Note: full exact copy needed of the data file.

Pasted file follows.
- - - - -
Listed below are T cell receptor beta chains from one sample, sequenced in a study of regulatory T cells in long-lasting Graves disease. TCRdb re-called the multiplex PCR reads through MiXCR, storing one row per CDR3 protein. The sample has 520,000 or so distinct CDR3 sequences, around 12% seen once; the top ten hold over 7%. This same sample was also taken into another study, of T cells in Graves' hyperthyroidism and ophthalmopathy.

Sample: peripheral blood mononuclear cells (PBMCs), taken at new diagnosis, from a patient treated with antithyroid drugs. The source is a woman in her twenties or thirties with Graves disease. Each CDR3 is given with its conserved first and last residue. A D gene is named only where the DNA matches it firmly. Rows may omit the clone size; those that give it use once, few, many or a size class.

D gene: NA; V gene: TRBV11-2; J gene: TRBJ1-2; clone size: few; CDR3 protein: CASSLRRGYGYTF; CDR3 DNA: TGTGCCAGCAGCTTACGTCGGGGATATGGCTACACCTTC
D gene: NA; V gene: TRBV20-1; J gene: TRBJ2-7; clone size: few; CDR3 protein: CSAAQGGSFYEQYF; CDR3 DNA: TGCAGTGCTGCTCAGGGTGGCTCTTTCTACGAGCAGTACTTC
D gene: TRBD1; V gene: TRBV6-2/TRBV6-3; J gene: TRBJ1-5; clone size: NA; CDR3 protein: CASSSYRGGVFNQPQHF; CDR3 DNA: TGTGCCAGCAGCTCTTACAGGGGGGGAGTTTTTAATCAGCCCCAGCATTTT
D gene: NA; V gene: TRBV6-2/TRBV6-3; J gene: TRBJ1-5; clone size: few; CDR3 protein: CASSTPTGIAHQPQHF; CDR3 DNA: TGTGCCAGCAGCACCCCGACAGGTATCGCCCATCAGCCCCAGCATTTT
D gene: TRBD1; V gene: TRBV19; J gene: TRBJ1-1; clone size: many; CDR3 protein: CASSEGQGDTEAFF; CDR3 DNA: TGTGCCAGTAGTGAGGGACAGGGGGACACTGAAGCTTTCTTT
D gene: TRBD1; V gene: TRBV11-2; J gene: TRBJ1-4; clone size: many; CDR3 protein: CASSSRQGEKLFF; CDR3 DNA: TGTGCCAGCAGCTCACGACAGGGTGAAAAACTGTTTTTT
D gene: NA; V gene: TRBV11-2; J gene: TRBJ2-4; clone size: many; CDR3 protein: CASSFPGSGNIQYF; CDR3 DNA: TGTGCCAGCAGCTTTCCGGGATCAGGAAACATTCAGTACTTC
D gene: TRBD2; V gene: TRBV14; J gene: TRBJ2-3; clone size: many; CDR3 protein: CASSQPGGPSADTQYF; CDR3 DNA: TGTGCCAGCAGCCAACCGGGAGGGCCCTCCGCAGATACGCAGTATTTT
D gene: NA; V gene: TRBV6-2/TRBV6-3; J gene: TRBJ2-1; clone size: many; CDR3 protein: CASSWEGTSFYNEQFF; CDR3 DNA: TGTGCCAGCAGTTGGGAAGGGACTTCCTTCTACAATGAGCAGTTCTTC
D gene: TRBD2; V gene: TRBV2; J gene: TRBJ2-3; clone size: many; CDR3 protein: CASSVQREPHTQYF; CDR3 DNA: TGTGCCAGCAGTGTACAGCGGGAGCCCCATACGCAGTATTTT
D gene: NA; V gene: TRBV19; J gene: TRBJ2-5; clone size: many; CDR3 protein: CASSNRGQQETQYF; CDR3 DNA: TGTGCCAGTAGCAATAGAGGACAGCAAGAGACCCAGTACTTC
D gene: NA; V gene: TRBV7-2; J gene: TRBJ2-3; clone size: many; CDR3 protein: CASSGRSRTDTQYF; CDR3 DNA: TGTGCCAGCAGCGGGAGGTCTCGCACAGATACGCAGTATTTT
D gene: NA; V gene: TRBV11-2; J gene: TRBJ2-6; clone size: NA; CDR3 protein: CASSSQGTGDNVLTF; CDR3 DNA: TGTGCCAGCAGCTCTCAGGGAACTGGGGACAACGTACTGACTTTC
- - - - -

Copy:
Listed below are T cell receptor beta chains from one sample, sequenced in a study of regulatory T cells in long-lasting Graves disease. TCRdb re-called the multiplex PCR reads through MiXCR, storing one row per CDR3 protein. The sample has 520,000 or so distinct CDR3 sequences, around 12% seen once; the top ten hold over 7%. This same sample was also taken into another study, of T cells in Graves' hyperthyroidism and ophthalmopathy.

Sample: peripheral blood mononuclear cells (PBMCs), taken at new diagnosis, from a patient treated with antithyroid drugs. The source is a woman in her twenties or thirties with Graves disease. Each CDR3 is given with its conserved first and last residue. A D gene is named only where the DNA matches it firmly. Rows may omit the clone size; those that give it use once, few, many or a size class.

D gene: NA; V gene: TRBV11-2; J gene: TRBJ1-2; clone size: few; CDR3 protein: CASSLRRGYGYTF; CDR3 DNA: TGTGCCAGCAGCTTACGTCGGGGATATGGCTACACCTTC
D gene: NA; V gene: TRBV20-1; J gene: TRBJ2-7; clone size: few; CDR3 protein: CSAAQGGSFYEQYF; CDR3 DNA: TGCAGTGCTGCTCAGGGTGGCTCTTTCTACGAGCAGTACTTC
D gene: TRBD1; V gene: TRBV6-2/TRBV6-3; J gene: TRBJ1-5; clone size: NA; CDR3 protein: CASSSYRGGVFNQPQHF; CDR3 DNA: TGTGCCAGCAGCTCTTACAGGGGGGGAGTTTTTAATCAGCCCCAGCATTTT
D gene: NA; V gene: TRBV6-2/TRBV6-3; J gene: TRBJ1-5; clone size: few; CDR3 protein: CASSTPTGIAHQPQHF; CDR3 DNA: TGTGCCAGCAGCACCCCGACAGGTATCGCCCATCAGCCCCAGCATTTT
D gene: TRBD1; V gene: TRBV19; J gene: TRBJ1-1; clone size: many; CDR3 protein: CASSEGQGDTEAFF; CDR3 DNA: TGTGCCAGTAGTGAGGGACAGGGGGACACTGAAGCTTTCTTT
D gene: TRBD1; V gene: TRBV11-2; J gene: TRBJ1-4; clone size: many; CDR3 protein: CASSSRQGEKLFF; CDR3 DNA: TGTGCCAGCAGCTCACGACAGGGTGAAAAACTGTTTTTT
D gene: NA; V gene: TRBV11-2; J gene: TRBJ2-4; clone size: many; CDR3 protein: CASSFPGSGNIQYF; CDR3 DNA: TGTGCCAGCAGCTTTCCGGGATCAGGAAACATTCAGTACTTC
D gene: TRBD2; V gene: TRBV14; J gene: TRBJ2-3; clone size: many; CDR3 protein: CASSQPGGPSADTQYF; CDR3 DNA: TGTGCCAGCAGCCAACCGGGAGGGCCCTCCGCAGATACGCAGTATTTT
D gene: NA; V gene: TRBV6-2/TRBV6-3; J gene: TRBJ2-1; clone size: many; CDR3 protein: CASSWEGTSFYNEQFF; CDR3 DNA: TGTGCCAGCAGTTGGGAAGGGACTTCCTTCTACAATGAGCAGTTCTTC
D gene: TRBD2; V gene: TRBV2; J gene: TRBJ2-3; clone size: many; CDR3 protein: CASSVQREPHTQYF; CDR3 DNA: TGTGCCAGCAGTGTACAGCGGGAGCCCCATACGCAGTATTTT
D gene: NA; V gene: TRBV19; J gene: TRBJ2-5; clone size: many; CDR3 protein: CASSNRGQQETQYF; CDR3 DNA: TGTGCCAGTAGCAATAGAGGACAGCAAGAGACCCAGTACTTC
D gene: NA; V gene: TRBV7-2; J gene: TRBJ2-3; clone size: many; CDR3 protein: CASSGRSRTDTQYF; CDR3 DNA: TGTGCCAGCAGCGGGAGGTCTCGCACAGATACGCAGTATTTT
D gene: NA; V gene: TRBV11-2; J gene: TRBJ2-6; clone size: NA; CDR3 protein: CASSSQGTGDNVLTF; CDR3 DNA: TGTGCCAGCAGCTCTCAGGGAACTGGGGACAACGTACTGACTTTC